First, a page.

4. See O'Brien v. Illinois Surety Co. (6th Cir. 1913) 203 F. 436, 439, in which it is established that when a lessee agrees to erect a building which materially increases the rental value of the premises, the building constitutes additional rent at the end of the term and security for rental payments to be paid in the interim.
5. If S&L had performed rather than breached, Sanders Construction would have had to borrow $140,000 to pay its share of the cost of constructing the building. The interest expense for servicing that loan would have reduced the real income from rent. If judgment were given for the full rent, Sanders Construction would be in a better position by virtue of the breach than it would have if S&L had performed. This is contrary to the legislative intent manifested in the various provisions of section 1951.2 of the Civil Code. That section is designed to give the lessor the benefit of his bargain, but not more. Thus, the landlord is required to mitigate damages by avoiding rental loss by taking reasonable steps to relet the property, and lump sum awards of future rentals are discounted to reflect prepayment. See the legislative committee comment and Law Revision Commission recommendation for a general discussion of the concept. (2 Assem.J., supra, pp. 3041–3044 [10 West's Ann.Civ.Code (1982 pocket supp.) pp. 110–111]; 9 Cal.Law Revision Com.Rep., supra, pp. 157–163.)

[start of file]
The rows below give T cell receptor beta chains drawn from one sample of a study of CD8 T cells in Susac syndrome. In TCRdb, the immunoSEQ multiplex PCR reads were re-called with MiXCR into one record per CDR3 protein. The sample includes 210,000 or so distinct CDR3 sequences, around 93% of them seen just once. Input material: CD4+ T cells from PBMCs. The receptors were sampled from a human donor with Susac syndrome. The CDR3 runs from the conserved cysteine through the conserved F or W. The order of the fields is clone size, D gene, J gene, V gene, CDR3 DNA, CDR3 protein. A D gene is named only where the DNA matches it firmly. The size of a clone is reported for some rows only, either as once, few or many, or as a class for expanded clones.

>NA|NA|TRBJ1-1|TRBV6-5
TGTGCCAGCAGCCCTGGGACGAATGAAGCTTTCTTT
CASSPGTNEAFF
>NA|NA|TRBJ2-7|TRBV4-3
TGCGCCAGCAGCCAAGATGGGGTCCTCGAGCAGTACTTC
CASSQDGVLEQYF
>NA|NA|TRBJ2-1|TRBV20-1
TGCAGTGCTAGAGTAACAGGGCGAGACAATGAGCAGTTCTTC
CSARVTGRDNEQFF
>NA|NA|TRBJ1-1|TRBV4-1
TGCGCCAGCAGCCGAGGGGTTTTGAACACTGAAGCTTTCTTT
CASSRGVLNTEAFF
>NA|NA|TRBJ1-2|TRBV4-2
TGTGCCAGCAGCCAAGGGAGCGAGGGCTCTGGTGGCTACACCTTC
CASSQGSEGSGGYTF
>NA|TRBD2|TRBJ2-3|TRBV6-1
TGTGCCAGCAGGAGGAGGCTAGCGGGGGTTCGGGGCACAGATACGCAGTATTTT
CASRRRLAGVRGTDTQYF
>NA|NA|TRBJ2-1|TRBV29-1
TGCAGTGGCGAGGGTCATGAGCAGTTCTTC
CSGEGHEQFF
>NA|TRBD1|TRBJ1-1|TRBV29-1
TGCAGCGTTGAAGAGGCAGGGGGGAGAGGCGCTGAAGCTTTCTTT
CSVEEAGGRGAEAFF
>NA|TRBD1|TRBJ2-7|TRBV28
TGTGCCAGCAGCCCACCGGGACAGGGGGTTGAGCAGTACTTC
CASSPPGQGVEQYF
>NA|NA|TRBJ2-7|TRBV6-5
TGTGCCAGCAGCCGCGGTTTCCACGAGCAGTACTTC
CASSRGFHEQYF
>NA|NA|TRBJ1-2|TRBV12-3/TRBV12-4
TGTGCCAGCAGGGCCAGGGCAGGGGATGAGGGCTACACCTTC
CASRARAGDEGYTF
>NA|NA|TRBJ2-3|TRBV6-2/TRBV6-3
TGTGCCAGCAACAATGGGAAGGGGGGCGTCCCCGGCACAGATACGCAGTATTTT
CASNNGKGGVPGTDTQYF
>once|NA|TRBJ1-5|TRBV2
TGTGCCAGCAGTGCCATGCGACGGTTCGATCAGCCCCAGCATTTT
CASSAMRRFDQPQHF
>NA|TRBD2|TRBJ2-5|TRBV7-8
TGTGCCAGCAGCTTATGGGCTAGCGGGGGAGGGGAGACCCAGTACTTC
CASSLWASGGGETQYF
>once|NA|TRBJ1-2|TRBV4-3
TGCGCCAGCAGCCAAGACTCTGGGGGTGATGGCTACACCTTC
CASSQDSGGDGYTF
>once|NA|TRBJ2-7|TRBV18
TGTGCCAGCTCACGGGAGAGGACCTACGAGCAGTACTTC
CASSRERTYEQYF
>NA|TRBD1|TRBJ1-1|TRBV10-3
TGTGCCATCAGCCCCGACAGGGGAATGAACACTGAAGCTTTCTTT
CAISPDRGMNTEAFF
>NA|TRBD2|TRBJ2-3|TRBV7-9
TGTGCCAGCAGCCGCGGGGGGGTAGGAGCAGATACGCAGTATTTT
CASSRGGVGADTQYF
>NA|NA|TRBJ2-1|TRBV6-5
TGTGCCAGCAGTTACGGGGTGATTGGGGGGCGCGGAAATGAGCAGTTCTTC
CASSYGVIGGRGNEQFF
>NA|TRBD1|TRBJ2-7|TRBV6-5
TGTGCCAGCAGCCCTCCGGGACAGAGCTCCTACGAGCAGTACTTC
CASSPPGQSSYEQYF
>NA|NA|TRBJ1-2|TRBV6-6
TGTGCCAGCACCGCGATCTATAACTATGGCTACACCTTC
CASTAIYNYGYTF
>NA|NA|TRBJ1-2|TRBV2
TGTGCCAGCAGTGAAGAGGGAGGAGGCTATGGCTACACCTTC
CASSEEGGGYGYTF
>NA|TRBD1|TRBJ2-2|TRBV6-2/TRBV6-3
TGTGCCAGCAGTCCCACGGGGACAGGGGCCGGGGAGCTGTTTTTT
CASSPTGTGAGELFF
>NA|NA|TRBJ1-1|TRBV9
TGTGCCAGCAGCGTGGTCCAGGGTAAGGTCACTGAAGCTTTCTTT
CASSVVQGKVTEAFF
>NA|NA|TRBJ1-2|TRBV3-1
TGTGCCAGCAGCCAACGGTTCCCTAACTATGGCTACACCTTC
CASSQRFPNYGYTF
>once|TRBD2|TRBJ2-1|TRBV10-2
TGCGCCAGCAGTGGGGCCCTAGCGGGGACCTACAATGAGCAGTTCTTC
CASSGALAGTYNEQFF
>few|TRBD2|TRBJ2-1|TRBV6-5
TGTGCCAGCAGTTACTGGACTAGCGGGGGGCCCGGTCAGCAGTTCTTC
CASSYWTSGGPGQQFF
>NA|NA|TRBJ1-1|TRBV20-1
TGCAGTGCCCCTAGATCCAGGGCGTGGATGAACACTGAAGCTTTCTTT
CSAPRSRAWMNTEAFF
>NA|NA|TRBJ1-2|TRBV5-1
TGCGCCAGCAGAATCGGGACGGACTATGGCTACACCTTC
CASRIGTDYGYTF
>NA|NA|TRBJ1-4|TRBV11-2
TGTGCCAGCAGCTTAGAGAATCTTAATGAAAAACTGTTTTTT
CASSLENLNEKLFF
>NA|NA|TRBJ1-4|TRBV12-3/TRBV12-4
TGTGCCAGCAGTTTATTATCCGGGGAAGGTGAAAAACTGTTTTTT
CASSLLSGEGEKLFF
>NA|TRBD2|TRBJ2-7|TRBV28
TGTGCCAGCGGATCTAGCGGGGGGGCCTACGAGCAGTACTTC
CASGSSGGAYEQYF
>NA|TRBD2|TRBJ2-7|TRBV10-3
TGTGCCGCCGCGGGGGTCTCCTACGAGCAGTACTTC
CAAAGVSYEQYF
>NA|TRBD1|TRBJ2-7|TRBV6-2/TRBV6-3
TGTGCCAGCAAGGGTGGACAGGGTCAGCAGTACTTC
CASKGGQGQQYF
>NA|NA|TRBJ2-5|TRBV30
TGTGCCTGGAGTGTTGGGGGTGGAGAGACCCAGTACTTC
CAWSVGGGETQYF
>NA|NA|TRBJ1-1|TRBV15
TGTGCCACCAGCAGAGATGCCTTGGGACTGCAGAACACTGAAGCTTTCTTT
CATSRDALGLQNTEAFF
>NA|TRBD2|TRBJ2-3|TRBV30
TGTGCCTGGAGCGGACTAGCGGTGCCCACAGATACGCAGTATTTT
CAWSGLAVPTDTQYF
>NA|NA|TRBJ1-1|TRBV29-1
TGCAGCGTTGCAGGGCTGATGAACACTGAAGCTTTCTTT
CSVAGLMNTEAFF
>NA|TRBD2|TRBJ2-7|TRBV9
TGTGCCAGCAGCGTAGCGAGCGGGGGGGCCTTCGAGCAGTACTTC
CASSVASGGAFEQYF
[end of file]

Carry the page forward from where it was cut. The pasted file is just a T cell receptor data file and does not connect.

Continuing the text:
6. Any difference in the financial strength of S&L and a substitute lessee is irrelevant.
7. In light of our disposition of this case, appellant's motion that we take judicial notice of present value tables is denied.
ANDREEN, Associate Justice.
ZENOVICH, Acting P. J., and HAMMER,* J., concur.